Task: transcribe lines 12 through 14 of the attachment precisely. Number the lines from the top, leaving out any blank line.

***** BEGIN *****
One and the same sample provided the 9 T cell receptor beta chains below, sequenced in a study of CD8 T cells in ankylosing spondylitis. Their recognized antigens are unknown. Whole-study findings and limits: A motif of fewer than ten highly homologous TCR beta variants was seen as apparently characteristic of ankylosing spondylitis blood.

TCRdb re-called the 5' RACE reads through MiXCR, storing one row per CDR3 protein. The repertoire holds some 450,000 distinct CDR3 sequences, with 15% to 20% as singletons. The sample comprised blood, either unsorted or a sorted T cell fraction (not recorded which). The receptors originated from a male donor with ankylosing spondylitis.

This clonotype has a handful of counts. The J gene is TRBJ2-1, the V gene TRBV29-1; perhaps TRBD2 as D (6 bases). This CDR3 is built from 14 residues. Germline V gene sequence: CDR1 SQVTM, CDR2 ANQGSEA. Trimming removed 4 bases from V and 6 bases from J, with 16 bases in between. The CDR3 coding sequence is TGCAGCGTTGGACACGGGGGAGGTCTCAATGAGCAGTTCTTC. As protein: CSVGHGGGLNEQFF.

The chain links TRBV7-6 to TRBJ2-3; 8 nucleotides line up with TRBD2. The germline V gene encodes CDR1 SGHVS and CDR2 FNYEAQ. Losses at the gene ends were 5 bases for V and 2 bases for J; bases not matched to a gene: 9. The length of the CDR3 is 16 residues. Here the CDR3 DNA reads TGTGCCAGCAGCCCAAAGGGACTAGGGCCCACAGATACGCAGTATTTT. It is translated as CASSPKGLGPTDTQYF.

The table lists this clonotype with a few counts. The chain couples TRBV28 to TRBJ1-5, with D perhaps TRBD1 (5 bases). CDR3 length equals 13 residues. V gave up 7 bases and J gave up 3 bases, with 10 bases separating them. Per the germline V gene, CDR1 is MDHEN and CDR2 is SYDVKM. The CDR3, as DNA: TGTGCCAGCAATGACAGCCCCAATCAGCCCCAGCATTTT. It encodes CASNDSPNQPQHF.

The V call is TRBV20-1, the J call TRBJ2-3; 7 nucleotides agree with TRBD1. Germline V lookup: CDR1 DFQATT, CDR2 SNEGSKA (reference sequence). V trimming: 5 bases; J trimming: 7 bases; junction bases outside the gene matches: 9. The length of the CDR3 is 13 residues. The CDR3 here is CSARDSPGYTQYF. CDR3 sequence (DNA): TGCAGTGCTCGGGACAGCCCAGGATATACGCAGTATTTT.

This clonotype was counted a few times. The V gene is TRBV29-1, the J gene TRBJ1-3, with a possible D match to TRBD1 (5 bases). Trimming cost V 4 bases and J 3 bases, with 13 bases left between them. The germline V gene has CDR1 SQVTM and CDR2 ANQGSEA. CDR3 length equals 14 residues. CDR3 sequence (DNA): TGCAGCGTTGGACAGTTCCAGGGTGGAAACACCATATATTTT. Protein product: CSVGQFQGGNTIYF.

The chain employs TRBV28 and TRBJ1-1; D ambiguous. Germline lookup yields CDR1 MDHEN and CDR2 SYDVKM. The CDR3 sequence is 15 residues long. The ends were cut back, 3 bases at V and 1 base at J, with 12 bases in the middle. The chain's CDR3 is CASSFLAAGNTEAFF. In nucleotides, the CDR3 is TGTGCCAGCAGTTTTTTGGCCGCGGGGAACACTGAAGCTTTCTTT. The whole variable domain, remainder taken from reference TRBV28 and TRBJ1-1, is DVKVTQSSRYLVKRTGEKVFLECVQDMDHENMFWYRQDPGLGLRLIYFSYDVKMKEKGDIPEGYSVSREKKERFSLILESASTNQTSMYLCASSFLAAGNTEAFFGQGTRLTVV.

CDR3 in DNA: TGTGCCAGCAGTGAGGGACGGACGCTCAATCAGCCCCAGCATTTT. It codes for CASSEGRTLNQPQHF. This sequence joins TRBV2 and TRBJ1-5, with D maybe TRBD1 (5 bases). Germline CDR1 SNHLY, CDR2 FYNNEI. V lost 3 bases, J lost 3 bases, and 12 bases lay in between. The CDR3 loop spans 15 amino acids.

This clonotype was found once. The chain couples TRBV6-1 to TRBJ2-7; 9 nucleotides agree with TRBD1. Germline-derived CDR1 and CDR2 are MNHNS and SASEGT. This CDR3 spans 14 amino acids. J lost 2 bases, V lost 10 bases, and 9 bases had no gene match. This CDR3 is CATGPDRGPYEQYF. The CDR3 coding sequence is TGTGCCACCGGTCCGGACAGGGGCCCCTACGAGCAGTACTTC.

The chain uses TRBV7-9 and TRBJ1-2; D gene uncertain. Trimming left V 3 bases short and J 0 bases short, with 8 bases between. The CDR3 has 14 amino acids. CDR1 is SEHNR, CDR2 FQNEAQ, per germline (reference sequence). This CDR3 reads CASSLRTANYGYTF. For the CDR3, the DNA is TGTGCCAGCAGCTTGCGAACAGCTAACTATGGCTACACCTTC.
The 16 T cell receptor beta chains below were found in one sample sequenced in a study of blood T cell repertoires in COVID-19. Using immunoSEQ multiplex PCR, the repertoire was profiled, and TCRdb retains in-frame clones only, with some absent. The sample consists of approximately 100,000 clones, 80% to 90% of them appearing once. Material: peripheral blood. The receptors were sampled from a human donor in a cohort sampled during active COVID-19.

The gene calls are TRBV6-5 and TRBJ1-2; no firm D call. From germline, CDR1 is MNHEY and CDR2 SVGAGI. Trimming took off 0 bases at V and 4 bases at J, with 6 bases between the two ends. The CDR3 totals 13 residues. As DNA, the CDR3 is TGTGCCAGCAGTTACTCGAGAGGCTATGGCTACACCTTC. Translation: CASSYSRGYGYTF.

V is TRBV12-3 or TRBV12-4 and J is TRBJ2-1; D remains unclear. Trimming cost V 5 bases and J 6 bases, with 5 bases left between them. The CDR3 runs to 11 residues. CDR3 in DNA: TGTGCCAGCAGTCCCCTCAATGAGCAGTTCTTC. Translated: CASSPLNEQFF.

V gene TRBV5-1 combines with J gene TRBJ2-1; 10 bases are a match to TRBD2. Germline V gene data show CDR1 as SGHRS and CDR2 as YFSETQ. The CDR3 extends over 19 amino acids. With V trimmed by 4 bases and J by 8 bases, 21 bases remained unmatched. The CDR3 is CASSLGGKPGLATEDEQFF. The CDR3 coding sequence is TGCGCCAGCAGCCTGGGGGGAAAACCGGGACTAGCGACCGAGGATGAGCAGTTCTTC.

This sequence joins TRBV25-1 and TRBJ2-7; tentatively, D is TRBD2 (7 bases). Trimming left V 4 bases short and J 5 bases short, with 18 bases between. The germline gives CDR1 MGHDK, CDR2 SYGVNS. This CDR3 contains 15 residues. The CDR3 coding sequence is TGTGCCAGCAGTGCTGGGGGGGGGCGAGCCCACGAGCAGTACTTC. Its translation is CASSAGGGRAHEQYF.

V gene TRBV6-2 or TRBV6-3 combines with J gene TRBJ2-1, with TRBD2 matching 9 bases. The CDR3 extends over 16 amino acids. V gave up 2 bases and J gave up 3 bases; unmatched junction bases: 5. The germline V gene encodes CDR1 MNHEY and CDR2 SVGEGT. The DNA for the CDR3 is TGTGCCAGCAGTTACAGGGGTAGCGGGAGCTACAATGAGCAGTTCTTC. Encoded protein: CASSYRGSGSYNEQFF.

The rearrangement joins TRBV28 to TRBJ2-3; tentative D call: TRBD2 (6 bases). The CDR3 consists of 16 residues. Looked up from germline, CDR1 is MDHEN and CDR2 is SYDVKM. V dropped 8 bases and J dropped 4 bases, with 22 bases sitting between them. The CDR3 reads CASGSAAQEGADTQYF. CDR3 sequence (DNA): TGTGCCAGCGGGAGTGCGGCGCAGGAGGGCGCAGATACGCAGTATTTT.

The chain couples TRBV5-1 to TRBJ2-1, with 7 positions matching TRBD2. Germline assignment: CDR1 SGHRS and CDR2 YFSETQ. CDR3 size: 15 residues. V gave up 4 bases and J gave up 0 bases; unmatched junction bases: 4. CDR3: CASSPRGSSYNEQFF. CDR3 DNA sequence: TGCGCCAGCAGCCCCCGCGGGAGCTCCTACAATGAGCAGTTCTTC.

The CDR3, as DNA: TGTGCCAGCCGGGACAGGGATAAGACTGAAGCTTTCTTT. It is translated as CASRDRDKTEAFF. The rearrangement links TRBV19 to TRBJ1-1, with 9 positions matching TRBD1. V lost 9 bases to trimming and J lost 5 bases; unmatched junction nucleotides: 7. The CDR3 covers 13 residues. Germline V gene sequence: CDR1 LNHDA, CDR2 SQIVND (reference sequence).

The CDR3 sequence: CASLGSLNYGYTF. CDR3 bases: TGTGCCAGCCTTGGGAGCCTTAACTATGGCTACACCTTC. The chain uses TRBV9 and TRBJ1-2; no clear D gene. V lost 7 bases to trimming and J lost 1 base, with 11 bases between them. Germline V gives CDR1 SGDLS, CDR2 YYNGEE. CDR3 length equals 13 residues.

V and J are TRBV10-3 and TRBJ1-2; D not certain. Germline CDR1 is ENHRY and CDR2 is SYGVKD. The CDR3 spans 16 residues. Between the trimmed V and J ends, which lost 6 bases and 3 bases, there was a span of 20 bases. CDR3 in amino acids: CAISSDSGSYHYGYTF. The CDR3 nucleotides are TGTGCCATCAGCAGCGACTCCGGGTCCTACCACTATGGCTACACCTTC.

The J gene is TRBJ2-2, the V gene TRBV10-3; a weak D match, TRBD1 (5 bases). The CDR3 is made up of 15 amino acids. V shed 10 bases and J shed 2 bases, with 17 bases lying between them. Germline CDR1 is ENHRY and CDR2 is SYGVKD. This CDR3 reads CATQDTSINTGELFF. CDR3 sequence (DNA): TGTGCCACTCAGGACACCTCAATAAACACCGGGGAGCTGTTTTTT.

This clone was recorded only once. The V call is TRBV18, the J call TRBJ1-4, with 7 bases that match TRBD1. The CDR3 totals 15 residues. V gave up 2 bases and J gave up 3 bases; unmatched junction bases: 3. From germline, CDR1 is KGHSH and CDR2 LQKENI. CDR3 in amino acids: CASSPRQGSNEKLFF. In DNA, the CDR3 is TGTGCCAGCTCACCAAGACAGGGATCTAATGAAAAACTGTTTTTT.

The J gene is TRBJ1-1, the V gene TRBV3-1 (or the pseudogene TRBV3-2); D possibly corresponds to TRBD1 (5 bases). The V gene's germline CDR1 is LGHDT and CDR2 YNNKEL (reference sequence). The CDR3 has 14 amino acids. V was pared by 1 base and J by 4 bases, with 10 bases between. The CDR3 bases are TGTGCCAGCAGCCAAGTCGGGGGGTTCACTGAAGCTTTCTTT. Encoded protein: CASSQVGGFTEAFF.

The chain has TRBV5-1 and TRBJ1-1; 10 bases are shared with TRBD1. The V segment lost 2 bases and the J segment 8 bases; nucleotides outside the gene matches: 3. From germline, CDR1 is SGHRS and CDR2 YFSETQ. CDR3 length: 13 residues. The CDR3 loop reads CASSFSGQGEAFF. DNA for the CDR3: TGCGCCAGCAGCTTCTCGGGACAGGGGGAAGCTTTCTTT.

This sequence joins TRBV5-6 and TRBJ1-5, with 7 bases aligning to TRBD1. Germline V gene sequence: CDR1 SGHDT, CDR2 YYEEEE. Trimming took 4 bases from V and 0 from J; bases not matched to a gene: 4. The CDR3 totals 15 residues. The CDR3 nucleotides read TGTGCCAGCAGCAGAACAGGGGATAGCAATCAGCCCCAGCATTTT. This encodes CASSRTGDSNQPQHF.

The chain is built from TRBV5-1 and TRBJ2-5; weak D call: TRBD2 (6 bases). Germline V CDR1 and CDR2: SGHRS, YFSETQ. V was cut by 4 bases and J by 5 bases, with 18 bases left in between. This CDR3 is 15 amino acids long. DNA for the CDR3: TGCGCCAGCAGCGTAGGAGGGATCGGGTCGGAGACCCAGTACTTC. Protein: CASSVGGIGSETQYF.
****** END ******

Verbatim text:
The 16 T cell receptor beta chains below were found in one sample sequenced in a study of blood T cell repertoires in COVID-19. Using immunoSEQ multiplex PCR, the repertoire was profiled, and TCRdb retains in-frame clones only, with some absent. The sample consists of approximately 100,000 clones, 80% to 90% of them appearing once. Material: peripheral blood. The receptors were sampled from a human donor in a cohort sampled during active COVID-19.

The gene calls are TRBV6-5 and TRBJ1-2; no firm D call. From germline, CDR1 is MNHEY and CDR2 SVGAGI. Trimming took off 0 bases at V and 4 bases at J, with 6 bases between the two ends. The CDR3 totals 13 residues. As DNA, the CDR3 is TGTGCCAGCAGTTACTCGAGAGGCTATGGCTACACCTTC. Translation: CASSYSRGYGYTF.

V is TRBV12-3 or TRBV12-4 and J is TRBJ2-1; D remains unclear. Trimming cost V 5 bases and J 6 bases, with 5 bases left between them. The CDR3 runs to 11 residues. CDR3 in DNA: TGTGCCAGCAGTCCCCTCAATGAGCAGTTCTTC. Translated: CASSPLNEQFF.